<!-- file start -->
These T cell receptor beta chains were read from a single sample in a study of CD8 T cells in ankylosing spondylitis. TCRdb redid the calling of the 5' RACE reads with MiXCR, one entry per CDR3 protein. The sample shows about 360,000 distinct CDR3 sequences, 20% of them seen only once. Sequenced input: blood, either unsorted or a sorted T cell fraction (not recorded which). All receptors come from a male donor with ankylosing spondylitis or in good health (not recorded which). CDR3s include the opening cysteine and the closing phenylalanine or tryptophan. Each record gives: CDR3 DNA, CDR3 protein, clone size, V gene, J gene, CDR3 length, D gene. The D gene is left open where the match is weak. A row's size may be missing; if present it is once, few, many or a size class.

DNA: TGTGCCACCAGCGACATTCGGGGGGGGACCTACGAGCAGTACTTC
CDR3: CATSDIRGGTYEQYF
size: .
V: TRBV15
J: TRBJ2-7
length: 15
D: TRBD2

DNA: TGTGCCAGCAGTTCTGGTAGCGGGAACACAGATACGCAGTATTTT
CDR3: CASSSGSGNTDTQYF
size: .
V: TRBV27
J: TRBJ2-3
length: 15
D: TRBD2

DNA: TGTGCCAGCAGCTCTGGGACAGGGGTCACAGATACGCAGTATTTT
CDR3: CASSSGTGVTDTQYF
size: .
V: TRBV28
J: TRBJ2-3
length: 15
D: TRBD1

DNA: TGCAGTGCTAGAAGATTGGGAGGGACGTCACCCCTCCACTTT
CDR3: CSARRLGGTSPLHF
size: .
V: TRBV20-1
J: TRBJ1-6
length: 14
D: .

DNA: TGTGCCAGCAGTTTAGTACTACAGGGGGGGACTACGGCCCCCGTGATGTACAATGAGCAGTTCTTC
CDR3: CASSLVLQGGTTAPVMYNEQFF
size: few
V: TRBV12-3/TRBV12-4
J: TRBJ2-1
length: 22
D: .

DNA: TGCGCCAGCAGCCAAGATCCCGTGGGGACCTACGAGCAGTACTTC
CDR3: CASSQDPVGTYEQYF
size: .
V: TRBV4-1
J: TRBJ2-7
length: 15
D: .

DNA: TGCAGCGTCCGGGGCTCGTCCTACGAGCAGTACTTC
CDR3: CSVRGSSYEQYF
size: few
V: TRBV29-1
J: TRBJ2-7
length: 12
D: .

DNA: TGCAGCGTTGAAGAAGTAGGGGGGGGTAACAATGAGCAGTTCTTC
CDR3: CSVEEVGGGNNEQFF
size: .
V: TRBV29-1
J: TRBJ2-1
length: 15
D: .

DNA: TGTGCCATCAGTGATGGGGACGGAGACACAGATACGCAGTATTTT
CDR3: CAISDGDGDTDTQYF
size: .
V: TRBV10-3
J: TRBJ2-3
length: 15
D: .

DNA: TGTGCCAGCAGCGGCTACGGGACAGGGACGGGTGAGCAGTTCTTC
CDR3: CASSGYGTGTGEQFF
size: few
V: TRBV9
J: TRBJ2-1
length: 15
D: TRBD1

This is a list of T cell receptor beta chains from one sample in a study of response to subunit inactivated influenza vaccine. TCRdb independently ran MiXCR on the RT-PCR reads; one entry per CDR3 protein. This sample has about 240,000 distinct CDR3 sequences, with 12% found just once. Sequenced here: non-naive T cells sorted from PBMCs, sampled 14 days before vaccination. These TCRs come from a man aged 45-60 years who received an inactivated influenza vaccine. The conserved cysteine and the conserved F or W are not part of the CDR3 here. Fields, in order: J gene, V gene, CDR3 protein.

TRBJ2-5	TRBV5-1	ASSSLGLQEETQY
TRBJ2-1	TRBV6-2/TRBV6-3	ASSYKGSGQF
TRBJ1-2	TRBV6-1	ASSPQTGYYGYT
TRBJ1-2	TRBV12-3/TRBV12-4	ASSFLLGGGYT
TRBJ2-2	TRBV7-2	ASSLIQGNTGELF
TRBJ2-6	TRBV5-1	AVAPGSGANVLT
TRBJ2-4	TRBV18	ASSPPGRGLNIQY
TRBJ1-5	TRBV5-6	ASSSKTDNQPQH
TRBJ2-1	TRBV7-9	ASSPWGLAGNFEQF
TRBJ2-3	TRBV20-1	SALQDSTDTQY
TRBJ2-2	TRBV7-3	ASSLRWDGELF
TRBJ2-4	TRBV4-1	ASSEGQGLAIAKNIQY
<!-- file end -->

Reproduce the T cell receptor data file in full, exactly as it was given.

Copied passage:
These T cell receptor beta chains were read from a single sample in a study of CD8 T cells in ankylosing spondylitis. TCRdb redid the calling of the 5' RACE reads with MiXCR, one entry per CDR3 protein. The sample shows about 360,000 distinct CDR3 sequences, 20% of them seen only once. Sequenced input: blood, either unsorted or a sorted T cell fraction (not recorded which). All receptors come from a male donor with ankylosing spondylitis or in good health (not recorded which). CDR3s include the opening cysteine and the closing phenylalanine or tryptophan. Each record gives: CDR3 DNA, CDR3 protein, clone size, V gene, J gene, CDR3 length, D gene. The D gene is left open where the match is weak. A row's size may be missing; if present it is once, few, many or a size class.

DNA: TGTGCCACCAGCGACATTCGGGGGGGGACCTACGAGCAGTACTTC
CDR3: CATSDIRGGTYEQYF
size: .
V: TRBV15
J: TRBJ2-7
length: 15
D: TRBD2

DNA: TGTGCCAGCAGTTCTGGTAGCGGGAACACAGATACGCAGTATTTT
CDR3: CASSSGSGNTDTQYF
size: .
V: TRBV27
J: TRBJ2-3
length: 15
D: TRBD2

DNA: TGTGCCAGCAGCTCTGGGACAGGGGTCACAGATACGCAGTATTTT
CDR3: CASSSGTGVTDTQYF
size: .
V: TRBV28
J: TRBJ2-3
length: 15
D: TRBD1

DNA: TGCAGTGCTAGAAGATTGGGAGGGACGTCACCCCTCCACTTT
CDR3: CSARRLGGTSPLHF
size: .
V: TRBV20-1
J: TRBJ1-6
length: 14
D: .

DNA: TGTGCCAGCAGTTTAGTACTACAGGGGGGGACTACGGCCCCCGTGATGTACAATGAGCAGTTCTTC
CDR3: CASSLVLQGGTTAPVMYNEQFF
size: few
V: TRBV12-3/TRBV12-4
J: TRBJ2-1
length: 22
D: .

DNA: TGCGCCAGCAGCCAAGATCCCGTGGGGACCTACGAGCAGTACTTC
CDR3: CASSQDPVGTYEQYF
size: .
V: TRBV4-1
J: TRBJ2-7
length: 15
D: .

DNA: TGCAGCGTCCGGGGCTCGTCCTACGAGCAGTACTTC
CDR3: CSVRGSSYEQYF
size: few
V: TRBV29-1
J: TRBJ2-7
length: 12
D: .

DNA: TGCAGCGTTGAAGAAGTAGGGGGGGGTAACAATGAGCAGTTCTTC
CDR3: CSVEEVGGGNNEQFF
size: .
V: TRBV29-1
J: TRBJ2-1
length: 15
D: .

DNA: TGTGCCATCAGTGATGGGGACGGAGACACAGATACGCAGTATTTT
CDR3: CAISDGDGDTDTQYF
size: .
V: TRBV10-3
J: TRBJ2-3
length: 15
D: .

DNA: TGTGCCAGCAGCGGCTACGGGACAGGGACGGGTGAGCAGTTCTTC
CDR3: CASSGYGTGTGEQFF
size: few
V: TRBV9
J: TRBJ2-1
length: 15
D: TRBD1

This is a list of T cell receptor beta chains from one sample in a study of response to subunit inactivated influenza vaccine. TCRdb independently ran MiXCR on the RT-PCR reads; one entry per CDR3 protein. This sample has about 240,000 distinct CDR3 sequences, with 12% found just once. Sequenced here: non-naive T cells sorted from PBMCs, sampled 14 days before vaccination. These TCRs come from a man aged 45-60 years who received an inactivated influenza vaccine. The conserved cysteine and the conserved F or W are not part of the CDR3 here. Fields, in order: J gene, V gene, CDR3 protein.

TRBJ2-5	TRBV5-1	ASSSLGLQEETQY
TRBJ2-1	TRBV6-2/TRBV6-3	ASSYKGSGQF
TRBJ1-2	TRBV6-1	ASSPQTGYYGYT
TRBJ1-2	TRBV12-3/TRBV12-4	ASSFLLGGGYT
TRBJ2-2	TRBV7-2	ASSLIQGNTGELF
TRBJ2-6	TRBV5-1	AVAPGSGANVLT
TRBJ2-4	TRBV18	ASSPPGRGLNIQY
TRBJ1-5	TRBV5-6	ASSSKTDNQPQH
TRBJ2-1	TRBV7-9	ASSPWGLAGNFEQF
TRBJ2-3	TRBV20-1	SALQDSTDTQY
TRBJ2-2	TRBV7-3	ASSLRWDGELF
TRBJ2-4	TRBV4-1	ASSEGQGLAIAKNIQY